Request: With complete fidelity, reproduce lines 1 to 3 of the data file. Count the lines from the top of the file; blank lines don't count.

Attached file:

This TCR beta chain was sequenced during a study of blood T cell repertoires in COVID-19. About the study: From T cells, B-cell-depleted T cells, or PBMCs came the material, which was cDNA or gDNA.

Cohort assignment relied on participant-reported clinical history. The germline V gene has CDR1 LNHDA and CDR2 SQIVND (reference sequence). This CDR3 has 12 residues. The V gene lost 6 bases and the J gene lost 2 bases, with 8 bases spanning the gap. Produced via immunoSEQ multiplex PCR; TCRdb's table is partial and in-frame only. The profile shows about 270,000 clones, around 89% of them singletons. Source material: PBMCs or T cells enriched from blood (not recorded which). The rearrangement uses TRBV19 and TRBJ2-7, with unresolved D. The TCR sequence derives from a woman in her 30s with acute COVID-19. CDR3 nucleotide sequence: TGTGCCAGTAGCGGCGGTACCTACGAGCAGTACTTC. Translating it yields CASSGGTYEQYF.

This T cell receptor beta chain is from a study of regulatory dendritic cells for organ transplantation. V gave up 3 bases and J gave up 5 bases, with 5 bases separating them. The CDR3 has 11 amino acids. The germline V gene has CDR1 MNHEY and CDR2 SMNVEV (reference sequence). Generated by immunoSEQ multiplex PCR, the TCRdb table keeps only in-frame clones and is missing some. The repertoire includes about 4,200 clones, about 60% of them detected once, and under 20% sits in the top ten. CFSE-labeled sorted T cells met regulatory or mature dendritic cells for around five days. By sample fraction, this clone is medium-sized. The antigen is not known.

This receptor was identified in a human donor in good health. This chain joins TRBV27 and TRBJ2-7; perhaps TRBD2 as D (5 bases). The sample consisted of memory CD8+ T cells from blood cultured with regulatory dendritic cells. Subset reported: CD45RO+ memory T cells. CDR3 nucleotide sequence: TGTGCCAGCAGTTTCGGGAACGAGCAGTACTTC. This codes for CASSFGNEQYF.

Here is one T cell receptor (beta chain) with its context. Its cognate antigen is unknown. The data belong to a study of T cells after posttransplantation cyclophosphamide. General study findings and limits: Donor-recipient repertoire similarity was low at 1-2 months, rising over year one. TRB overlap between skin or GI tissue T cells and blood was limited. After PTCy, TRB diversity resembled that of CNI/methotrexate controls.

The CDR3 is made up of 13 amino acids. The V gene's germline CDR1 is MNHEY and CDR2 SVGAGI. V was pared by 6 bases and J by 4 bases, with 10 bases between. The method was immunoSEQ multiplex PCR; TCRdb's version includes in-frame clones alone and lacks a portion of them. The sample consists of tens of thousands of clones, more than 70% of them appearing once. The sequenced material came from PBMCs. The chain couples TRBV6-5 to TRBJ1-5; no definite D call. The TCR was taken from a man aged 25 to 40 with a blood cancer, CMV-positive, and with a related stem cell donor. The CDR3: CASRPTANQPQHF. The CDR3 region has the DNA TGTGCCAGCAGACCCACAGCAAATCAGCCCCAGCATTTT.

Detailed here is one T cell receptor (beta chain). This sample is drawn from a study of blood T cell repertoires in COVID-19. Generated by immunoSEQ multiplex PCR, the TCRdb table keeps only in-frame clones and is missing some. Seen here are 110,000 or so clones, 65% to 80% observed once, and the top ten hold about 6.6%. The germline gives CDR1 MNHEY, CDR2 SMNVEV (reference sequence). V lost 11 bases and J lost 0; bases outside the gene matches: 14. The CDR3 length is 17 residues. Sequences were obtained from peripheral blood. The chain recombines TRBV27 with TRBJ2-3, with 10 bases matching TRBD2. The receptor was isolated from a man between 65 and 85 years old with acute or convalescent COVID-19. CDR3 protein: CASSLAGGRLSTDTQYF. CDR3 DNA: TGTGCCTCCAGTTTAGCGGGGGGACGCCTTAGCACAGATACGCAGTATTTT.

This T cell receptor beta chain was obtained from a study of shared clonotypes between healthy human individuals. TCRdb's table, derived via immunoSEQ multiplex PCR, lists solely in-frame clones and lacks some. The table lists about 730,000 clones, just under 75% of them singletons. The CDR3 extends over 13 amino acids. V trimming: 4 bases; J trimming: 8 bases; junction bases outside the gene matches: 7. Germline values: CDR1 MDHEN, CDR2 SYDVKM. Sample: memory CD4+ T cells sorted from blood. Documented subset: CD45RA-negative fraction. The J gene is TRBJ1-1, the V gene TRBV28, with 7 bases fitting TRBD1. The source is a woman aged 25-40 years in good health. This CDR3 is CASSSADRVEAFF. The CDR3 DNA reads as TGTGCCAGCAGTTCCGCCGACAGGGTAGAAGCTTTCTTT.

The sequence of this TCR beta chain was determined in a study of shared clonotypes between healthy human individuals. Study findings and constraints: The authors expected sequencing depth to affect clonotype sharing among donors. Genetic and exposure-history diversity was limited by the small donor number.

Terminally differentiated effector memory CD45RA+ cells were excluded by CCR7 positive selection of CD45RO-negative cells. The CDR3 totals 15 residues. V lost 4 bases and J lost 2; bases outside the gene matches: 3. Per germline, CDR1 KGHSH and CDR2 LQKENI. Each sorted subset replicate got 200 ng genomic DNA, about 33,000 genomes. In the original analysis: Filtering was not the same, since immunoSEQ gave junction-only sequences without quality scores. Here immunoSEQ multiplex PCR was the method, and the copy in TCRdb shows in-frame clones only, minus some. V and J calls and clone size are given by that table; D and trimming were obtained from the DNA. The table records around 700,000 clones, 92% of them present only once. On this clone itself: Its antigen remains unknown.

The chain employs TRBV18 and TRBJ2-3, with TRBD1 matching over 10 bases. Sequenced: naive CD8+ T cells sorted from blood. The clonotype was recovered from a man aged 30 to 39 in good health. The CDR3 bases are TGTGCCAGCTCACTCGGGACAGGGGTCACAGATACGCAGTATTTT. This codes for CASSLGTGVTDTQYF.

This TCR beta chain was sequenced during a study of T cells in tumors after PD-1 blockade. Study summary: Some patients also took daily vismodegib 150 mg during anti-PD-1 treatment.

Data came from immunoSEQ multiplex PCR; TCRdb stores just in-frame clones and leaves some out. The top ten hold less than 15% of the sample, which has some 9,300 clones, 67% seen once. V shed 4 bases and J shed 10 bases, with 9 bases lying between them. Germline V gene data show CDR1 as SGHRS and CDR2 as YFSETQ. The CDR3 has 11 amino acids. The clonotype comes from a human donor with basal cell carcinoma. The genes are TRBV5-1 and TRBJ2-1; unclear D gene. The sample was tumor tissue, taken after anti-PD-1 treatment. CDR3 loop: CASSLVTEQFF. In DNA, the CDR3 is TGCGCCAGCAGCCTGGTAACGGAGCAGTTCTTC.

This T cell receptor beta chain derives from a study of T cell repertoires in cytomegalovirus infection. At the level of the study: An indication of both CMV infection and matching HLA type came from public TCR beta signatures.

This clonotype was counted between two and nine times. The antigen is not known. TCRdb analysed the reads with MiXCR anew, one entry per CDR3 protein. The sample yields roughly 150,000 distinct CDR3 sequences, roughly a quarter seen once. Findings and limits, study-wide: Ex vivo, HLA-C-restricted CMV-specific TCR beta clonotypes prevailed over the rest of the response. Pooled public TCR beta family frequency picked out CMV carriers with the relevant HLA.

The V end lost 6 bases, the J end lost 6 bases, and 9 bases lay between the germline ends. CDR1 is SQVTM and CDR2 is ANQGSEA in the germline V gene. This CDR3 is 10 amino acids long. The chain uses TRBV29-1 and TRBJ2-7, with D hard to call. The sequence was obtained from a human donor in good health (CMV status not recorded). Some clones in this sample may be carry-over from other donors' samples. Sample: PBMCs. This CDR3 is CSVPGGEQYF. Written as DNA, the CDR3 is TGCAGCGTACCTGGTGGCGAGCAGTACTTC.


This TCR beta chain was sequenced during a study of blood T cell repertoires in COVID-19. About the study: From T cells, B-cell-depleted T cells, or PBMCs came the material, which was cDNA or gDNA.

Cohort assignment relied on participant-reported clinical history. The germline V gene has CDR1 LNHDA and CDR2 SQIVND (reference sequence). This CDR3 has 12 residues. The V gene lost 6 bases and the J gene lost 2 bases, with 8 bases spanning the gap. Produced via immunoSEQ multiplex PCR; TCRdb's table is partial and in-frame only. The profile shows about 270,000 clones, around 89% of them singletons. Source material: PBMCs or T cells enriched from blood (not recorded which). The rearrangement uses TRBV19 and TRBJ2-7, with unresolved D. The TCR sequence derives from a woman in her 30s with acute COVID-19. CDR3 nucleotide sequence: TGTGCCAGTAGCGGCGGTACCTACGAGCAGTACTTC. Translating it yields CASSGGTYEQYF.

This T cell receptor beta chain is from a study of regulatory dendritic cells for organ transplantation. V gave up 3 bases and J gave up 5 bases, with 5 bases separating them. The CDR3 has 11 amino acids. The germline V gene has CDR1 MNHEY and CDR2 SMNVEV (reference sequence). Generated by immunoSEQ multiplex PCR, the TCRdb table keeps only in-frame clones and is missing some. The repertoire includes about 4,200 clones, about 60% of them detected once, and under 20% sits in the top ten. CFSE-labeled sorted T cells met regulatory or mature dendritic cells for around five days. By sample fraction, this clone is medium-sized. The antigen is not known.